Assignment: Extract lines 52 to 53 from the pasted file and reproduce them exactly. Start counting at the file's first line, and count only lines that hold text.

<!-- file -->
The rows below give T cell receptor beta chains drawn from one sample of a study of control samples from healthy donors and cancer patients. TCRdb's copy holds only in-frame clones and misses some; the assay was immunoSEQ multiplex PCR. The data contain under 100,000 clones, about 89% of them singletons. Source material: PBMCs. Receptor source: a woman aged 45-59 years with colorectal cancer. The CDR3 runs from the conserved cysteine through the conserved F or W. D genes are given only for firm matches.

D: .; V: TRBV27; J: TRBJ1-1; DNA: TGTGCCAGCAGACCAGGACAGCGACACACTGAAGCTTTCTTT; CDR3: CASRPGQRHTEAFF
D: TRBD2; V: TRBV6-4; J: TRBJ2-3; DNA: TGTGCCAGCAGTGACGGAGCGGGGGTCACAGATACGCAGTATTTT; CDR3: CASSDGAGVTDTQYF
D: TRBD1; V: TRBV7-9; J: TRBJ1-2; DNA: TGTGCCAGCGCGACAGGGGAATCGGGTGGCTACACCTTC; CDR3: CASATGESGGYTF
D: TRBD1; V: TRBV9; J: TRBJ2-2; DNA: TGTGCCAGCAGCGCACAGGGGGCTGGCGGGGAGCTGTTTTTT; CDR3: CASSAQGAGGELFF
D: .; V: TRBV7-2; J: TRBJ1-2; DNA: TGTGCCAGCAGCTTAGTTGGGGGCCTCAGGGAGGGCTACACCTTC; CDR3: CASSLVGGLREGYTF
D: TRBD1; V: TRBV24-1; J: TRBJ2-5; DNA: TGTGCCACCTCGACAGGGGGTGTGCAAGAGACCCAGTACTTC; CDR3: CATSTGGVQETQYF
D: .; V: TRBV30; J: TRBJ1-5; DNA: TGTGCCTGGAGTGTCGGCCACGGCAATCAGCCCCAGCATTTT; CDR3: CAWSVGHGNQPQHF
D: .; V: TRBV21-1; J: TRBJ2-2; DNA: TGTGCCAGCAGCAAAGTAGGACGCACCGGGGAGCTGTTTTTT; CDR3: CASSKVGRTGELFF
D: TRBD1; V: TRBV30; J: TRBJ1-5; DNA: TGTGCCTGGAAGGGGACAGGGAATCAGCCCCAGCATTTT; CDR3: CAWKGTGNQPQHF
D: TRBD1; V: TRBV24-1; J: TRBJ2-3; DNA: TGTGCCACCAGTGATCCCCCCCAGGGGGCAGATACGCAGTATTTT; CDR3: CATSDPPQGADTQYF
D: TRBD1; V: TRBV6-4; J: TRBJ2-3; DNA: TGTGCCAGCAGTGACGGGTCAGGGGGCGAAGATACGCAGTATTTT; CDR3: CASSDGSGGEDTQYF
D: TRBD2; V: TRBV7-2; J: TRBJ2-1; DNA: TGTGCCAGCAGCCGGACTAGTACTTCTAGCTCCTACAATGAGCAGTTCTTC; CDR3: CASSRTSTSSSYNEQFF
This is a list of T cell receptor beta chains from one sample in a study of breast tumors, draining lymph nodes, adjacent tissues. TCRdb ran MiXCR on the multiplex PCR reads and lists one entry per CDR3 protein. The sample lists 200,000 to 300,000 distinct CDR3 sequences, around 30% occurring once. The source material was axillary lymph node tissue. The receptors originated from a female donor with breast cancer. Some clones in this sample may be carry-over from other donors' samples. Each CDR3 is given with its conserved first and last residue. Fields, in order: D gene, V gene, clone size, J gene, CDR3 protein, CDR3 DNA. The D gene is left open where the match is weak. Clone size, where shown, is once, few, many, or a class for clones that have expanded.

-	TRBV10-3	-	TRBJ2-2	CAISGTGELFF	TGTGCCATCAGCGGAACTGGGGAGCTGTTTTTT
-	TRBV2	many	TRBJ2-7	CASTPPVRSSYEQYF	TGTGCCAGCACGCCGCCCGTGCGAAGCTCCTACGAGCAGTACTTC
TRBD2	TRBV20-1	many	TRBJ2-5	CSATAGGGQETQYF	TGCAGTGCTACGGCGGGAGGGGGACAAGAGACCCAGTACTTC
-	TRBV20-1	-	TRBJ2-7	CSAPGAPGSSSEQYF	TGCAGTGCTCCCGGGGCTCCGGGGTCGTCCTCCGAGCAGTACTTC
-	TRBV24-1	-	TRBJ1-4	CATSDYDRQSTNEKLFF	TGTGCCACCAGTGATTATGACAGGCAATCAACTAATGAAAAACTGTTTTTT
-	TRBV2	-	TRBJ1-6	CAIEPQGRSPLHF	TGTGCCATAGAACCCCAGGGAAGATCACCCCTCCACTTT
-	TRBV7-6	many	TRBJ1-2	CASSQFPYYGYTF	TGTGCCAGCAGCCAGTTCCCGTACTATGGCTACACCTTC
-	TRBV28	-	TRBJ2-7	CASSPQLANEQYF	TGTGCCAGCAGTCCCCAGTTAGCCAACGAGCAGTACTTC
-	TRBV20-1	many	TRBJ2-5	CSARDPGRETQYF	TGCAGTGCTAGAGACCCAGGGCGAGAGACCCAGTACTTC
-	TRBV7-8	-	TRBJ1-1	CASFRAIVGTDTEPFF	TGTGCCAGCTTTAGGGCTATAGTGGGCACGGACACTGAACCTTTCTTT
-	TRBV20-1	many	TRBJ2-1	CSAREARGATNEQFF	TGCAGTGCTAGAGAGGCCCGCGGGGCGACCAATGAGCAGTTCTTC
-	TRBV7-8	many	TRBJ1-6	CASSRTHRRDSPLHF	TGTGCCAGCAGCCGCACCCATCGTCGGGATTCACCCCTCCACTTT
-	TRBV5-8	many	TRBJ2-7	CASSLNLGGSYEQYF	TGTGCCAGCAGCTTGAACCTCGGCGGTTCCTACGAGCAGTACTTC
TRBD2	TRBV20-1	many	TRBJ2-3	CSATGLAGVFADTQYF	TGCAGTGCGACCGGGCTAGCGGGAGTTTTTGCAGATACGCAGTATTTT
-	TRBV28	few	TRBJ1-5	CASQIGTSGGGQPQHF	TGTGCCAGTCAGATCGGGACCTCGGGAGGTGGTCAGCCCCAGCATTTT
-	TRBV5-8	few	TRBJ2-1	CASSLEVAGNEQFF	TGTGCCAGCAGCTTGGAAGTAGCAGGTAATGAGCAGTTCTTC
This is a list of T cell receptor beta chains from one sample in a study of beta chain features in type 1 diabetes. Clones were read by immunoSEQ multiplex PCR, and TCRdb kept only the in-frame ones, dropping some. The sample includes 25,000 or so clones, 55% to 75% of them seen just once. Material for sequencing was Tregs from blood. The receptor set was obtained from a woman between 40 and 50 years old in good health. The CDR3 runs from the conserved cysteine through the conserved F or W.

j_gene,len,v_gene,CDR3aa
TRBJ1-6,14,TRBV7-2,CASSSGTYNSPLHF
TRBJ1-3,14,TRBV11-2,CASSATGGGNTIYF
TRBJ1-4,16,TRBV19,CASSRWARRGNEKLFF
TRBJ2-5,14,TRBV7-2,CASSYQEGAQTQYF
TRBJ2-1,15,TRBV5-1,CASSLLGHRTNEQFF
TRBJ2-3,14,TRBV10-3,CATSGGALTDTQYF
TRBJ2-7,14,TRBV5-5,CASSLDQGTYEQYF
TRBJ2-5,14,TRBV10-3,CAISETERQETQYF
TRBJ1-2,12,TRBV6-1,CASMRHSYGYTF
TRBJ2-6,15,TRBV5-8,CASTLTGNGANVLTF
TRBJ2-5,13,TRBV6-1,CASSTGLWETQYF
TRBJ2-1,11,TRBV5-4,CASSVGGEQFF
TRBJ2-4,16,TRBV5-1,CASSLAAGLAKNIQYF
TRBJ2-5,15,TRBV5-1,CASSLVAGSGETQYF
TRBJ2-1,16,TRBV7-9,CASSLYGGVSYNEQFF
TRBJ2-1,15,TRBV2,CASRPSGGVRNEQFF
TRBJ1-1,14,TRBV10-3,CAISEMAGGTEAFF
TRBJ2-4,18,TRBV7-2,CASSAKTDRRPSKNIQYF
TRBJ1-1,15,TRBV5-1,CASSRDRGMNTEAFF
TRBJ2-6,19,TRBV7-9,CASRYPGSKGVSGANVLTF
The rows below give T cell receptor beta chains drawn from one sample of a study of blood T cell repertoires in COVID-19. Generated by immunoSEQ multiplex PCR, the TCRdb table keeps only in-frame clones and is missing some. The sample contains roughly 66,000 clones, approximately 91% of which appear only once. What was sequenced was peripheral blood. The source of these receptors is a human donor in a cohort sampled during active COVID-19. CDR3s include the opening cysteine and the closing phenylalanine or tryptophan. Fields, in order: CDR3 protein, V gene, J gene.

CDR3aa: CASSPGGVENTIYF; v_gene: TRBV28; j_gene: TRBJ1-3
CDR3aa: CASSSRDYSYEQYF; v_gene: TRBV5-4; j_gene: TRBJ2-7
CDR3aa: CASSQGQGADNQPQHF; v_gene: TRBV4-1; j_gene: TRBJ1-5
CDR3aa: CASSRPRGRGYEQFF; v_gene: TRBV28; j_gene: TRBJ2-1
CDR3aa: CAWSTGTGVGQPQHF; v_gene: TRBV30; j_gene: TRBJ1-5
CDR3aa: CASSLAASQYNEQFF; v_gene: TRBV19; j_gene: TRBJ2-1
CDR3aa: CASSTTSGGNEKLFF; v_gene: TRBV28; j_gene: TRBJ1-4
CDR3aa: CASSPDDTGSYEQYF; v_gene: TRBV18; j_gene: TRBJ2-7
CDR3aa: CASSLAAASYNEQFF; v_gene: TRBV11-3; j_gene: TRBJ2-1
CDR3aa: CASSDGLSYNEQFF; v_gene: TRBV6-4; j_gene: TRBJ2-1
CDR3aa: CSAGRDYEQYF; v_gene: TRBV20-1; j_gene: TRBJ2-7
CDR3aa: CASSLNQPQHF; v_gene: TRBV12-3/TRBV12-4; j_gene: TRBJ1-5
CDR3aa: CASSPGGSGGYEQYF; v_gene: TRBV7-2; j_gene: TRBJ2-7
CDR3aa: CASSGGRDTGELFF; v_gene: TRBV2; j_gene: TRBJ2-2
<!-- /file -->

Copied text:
TRBJ2-6,19,TRBV7-9,CASRYPGSKGVSGANVLTF
The rows below give T cell receptor beta chains drawn from one sample of a study of blood T cell repertoires in COVID-19. Generated by immunoSEQ multiplex PCR, the TCRdb table keeps only in-frame clones and is missing some. The sample contains roughly 66,000 clones, approximately 91% of which appear only once. What was sequenced was peripheral blood. The source of these receptors is a human donor in a cohort sampled during active COVID-19. CDR3s include the opening cysteine and the closing phenylalanine or tryptophan. Fields, in order: CDR3 protein, V gene, J gene.